STEVE INSKEEP, host:
Now that the stock market seems to have recovered some of its previous poise, you may be wondering what to do with whatever money you have left. To get some advice, we've brought back Jonathan Clements. He is a former personal finance columnist for The Wall Street Journal. Now he works for the giant bank Citicorp. And he has a new book out on personal finance called "The Little Book of Main Street Money." Mr. Clements, welcome back.
Mr. JONATHAN CLEMENTS (Author): It's great to be with you, Steve.
INSKEEP: I have to ask if Citigroup or Citicorp hired you because they realized that they themselves needed some financial advice.
Mr. CLEMENTS: Oh, Steve that hurts, that really hurts.
(Soundbite of laughter)
INSKEEP: First, you get several billion dollars from the government and then you - no, no, no. That's not the kind of advice you're giving here. You said Main Street money. This is not about Wall Street money. It's about Main Street money.
Mr. CLEMENTS: And let's face it. I mean, everybody could do with a little financial advice these days.
INSKEEP: Well, we've been interested to read that you don't seem to like a lot of the financial advice that is commonly given to the ordinary investor.
Mr. CLEMENTS: Well, I think one of the big problems out there is that a lot of financial advice is really very narrowly focused on stocks, bonds and mutual funds. And, in fact, if people want to manage their money properly, they need to look at their entire financial life. And that means considering things like their debts, their real estate, and maybe most important, the value of their human capital, which is their ability to pull in a paycheck. Getting that regular paycheck for a lot of people is sort of like getting interest from a bond - so that, you know, if you're in your early 20s, you're just entering the workforce, you're looking at 40 years of regular income from your human capital, from this big bond that you own.
And if you're going to diversify that, one of the things you might want to do is invest pretty heavily in the stock market. You've already got a regular income. Hey, you know, you don't need to have so much in bonds and CDs.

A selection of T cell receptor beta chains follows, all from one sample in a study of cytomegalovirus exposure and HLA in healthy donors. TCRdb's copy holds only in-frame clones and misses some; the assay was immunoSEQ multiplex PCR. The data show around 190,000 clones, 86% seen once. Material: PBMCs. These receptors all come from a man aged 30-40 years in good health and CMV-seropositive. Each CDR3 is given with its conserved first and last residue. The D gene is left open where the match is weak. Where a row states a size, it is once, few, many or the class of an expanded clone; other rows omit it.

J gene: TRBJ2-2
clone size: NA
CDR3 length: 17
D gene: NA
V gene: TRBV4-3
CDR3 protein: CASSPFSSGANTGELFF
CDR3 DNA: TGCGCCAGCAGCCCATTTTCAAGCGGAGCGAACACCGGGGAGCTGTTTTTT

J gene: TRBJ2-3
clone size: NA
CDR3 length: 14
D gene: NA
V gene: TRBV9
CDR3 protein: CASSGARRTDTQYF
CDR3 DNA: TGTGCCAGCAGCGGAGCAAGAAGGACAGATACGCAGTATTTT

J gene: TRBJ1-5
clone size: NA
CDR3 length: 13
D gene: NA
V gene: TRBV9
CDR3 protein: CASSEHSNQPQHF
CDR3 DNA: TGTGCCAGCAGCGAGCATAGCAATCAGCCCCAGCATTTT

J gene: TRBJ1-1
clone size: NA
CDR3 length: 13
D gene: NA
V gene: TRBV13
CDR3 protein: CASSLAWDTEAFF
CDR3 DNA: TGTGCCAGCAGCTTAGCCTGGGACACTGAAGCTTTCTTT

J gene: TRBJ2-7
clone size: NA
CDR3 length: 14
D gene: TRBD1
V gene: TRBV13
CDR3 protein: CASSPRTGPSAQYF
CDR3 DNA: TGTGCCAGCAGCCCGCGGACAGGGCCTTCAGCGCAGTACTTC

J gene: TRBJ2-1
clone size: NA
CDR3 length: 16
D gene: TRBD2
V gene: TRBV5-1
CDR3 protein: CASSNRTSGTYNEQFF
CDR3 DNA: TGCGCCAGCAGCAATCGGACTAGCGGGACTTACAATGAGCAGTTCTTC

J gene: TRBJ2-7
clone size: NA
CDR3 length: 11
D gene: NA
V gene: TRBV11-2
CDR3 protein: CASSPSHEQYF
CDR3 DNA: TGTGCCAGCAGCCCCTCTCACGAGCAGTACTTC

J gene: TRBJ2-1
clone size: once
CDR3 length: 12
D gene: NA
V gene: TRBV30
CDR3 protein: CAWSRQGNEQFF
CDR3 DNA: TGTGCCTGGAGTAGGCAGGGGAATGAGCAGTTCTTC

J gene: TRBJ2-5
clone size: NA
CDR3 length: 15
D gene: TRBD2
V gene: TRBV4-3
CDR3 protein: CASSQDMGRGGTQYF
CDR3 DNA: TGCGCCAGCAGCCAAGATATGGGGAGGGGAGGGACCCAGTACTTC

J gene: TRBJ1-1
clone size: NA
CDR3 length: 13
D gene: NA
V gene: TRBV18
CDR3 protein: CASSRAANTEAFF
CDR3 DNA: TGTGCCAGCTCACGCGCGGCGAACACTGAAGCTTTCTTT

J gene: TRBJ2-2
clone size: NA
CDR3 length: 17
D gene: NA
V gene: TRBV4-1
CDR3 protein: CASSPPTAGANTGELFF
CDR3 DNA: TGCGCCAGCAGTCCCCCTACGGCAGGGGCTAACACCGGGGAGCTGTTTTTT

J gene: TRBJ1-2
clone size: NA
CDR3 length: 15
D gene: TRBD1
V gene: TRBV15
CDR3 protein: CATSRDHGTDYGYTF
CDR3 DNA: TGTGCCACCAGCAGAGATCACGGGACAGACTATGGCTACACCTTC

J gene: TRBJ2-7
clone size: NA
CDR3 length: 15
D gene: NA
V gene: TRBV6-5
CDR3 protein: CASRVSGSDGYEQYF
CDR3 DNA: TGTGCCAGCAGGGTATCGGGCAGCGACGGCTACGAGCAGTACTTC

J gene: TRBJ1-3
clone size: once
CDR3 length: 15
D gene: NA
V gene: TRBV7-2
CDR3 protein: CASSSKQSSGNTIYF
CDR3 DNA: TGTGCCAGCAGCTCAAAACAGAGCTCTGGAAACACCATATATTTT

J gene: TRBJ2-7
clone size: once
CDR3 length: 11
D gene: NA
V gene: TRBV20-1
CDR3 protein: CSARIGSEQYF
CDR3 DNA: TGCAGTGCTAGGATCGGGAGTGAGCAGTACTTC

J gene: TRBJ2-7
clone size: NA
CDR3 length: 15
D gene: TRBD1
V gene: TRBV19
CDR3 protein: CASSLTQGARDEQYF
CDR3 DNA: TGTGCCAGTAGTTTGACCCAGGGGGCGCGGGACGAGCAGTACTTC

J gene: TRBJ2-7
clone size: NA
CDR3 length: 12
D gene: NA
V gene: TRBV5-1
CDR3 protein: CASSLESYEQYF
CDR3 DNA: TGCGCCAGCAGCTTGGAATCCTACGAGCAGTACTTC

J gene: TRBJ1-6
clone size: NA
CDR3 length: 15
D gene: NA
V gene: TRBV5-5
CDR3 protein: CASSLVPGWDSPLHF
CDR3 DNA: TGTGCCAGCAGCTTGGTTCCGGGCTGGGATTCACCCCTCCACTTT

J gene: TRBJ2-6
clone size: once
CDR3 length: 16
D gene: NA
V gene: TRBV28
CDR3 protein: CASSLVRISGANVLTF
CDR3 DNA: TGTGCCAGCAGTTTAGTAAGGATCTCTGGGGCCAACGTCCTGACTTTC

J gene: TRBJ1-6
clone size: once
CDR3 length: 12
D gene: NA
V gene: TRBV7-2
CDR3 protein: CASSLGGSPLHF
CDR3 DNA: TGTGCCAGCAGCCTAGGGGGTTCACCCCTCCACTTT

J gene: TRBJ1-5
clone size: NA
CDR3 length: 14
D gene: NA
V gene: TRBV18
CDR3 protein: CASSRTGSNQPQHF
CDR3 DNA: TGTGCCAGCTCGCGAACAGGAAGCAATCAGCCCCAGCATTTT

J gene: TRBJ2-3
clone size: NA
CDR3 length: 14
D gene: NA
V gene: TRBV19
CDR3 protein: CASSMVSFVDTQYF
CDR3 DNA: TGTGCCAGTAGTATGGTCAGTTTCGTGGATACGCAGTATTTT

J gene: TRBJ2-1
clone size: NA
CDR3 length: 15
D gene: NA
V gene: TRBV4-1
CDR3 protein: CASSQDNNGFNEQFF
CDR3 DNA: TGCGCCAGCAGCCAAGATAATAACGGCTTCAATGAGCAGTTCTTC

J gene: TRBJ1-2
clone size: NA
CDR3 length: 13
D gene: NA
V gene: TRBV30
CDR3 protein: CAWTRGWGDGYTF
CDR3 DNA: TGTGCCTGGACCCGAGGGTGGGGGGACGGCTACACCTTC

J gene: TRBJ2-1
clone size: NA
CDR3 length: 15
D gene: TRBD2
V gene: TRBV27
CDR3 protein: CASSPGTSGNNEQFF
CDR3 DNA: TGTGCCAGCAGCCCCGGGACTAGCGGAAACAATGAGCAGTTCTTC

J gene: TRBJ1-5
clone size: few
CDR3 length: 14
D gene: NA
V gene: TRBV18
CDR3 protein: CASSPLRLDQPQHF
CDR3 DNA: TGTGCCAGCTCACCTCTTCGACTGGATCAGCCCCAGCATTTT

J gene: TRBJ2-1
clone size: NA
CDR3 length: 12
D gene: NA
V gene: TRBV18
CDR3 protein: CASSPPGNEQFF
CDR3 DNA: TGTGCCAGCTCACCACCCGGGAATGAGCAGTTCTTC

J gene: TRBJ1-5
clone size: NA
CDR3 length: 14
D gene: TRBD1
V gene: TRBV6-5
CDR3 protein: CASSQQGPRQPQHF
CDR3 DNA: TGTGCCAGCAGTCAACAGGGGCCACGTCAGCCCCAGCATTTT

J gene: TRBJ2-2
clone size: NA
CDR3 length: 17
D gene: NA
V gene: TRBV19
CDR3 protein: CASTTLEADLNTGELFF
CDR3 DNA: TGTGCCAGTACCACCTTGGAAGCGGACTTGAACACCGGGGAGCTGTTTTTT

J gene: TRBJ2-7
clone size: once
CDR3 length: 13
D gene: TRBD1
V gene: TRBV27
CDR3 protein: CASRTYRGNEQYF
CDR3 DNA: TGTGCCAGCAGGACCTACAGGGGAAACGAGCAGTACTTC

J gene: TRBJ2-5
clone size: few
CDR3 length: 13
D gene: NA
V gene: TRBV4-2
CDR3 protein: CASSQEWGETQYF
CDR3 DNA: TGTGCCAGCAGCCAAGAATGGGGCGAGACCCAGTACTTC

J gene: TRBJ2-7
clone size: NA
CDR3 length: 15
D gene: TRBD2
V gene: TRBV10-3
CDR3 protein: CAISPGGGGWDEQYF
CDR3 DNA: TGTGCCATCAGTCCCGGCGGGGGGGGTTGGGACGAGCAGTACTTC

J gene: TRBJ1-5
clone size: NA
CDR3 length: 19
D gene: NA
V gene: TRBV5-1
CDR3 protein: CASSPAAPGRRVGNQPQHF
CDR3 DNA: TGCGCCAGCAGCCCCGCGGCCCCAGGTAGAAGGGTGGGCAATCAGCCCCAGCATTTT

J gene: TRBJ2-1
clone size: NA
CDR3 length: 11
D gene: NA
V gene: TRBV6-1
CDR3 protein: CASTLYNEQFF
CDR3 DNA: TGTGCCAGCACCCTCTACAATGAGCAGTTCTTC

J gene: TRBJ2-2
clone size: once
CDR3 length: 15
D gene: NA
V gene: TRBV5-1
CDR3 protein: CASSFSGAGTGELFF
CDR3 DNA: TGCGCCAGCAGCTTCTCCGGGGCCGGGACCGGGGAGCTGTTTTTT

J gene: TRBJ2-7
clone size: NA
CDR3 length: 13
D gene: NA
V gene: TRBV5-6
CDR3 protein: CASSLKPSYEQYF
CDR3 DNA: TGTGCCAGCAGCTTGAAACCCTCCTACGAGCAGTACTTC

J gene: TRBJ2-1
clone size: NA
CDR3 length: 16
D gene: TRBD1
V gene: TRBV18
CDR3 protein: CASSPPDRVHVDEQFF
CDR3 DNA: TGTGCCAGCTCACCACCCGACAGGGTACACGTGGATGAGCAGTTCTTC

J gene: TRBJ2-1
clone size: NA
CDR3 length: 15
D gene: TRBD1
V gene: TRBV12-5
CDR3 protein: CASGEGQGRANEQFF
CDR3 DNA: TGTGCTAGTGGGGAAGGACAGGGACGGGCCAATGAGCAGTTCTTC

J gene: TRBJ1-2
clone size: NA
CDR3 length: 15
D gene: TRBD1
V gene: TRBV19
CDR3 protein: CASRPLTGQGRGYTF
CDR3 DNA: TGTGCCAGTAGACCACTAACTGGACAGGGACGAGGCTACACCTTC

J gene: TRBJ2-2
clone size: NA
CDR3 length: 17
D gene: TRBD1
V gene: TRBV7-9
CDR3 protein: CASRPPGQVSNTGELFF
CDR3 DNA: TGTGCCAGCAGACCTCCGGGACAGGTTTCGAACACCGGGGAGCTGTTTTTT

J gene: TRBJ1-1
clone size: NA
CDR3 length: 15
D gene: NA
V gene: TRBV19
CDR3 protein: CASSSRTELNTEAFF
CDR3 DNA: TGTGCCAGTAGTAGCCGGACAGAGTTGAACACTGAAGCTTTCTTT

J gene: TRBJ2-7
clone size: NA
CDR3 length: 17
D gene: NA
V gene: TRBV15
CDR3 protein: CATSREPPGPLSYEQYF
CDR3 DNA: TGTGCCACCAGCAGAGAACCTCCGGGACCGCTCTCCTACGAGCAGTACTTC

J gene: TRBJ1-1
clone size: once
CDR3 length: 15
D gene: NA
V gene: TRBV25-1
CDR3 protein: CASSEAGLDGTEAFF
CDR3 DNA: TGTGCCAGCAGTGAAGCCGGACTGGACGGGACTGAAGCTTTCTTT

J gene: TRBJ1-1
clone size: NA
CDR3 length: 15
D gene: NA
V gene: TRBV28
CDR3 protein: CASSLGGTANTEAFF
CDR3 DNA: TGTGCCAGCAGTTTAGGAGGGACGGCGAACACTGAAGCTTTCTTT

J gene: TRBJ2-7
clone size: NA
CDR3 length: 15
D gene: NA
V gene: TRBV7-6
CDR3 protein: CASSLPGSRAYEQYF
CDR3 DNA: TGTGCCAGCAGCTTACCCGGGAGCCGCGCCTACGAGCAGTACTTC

INSKEEP: Although, of course, this is an era when suddenly, people cannot feel that confident that they will have a regular income. Even a job with security doesn't really have job security.
Mr. CLEMENTS: And that's why you need to think about your human capital when you decide how to build your portfolio. I mean, if you have a job where your income isn't predictable - let's say you're an actress who works sporadically. Let's say you're a salesman who's on commission...
INSKEEP: Or a banker who could be fired by the government at any moment, just to mention a possibility there - not to get too deep into...
Mr. CLEMENTS: Steve, you're on a roll here.
INSKEEP: I'm sorry. I'm sorry. It's just too easy a target. It's really not fair. But go on, Jonathan, please.
Mr. CLEMENTS: So if your income is not quite so predictable, clearly, you'd want to be more conservative in your investment mix. You also want to think about what your job is. I mean, let's say that you are working in the media, for instance.
Mr. CLEMENTS: Ah.
INSKEEP: There's an insecure job for you.
Mr. CLEMENTS: Yeah. Probably you don't want to take your investment portfolio and invest it heavily in media stocks. And, in fact, as you build your portfolio, you might even want to exclude media stocks from it because if you end up out of a job, you don't also want to see your portfolio heading towards zero at the same time because you invested heavily in media stocks.
INSKEEP: Oh, now that's an interesting point because lots of people get stock options in the companies that they're working for. You're saying, maybe you want to get rid of that and put your money somewhere else so you don't lose your job and your portfolio at the same time.
Mr. CLEMENTS: That would be an excellent idea. This comes up in all kinds of different ways. People should look at their finances and see are they really fully, properly diversified across their entire financial lives.
INSKEEP: How much does somebody's personality affect the financial decision they make?
Mr. CLEMENTS: That's a good question. I think, more often than personality, it's really background. I mean, if you look at how people manage their money, a lot of what they do is driven by what they learned as kids. I mean, if you're a parent, what you do with your finances is going to heavily influence your kids - the things you say around the dining room table, the things you complain about.
I'll give you an example. In my family, we have one big, compelling story, the story of my grandfather - my mother's father. He inherited what today would be millions of, millions of dollars, as did his siblings. And all of them blew it. His siblings blew the money on wine, women, and song, and my grandfather blew it on farming. So it took him longer to go through the money, but it still ended up in the same place, which was somewhere else. And we all grew up with this story of how the family fortune had been lost.
And as a consequence of this, my two brothers, my sister and I are all incredibly careful with money. And I would argue that if you talk to any of your friends and ask them about they how manage their money and then ask them about what they heard as a kid, the two will be closely correlated.
INSKEEP: So if you want to be in a frame of mind to save money and get your finances in order, think about an ancestor who really blew it.
(Soundbite of laughter)
Mr. CLEMENTS: I guess that's the moral of the story, Steve. Thanks once again.
(Soundbite of laughter)
INSKEEP: Jonathan Clements, it's always a pleasure talking with you. Thanks very much.
Mr. CLEMENTS: Thanks to you, Steve.
INSKEEP: He's the author of "The Little Book of Main Street Money."
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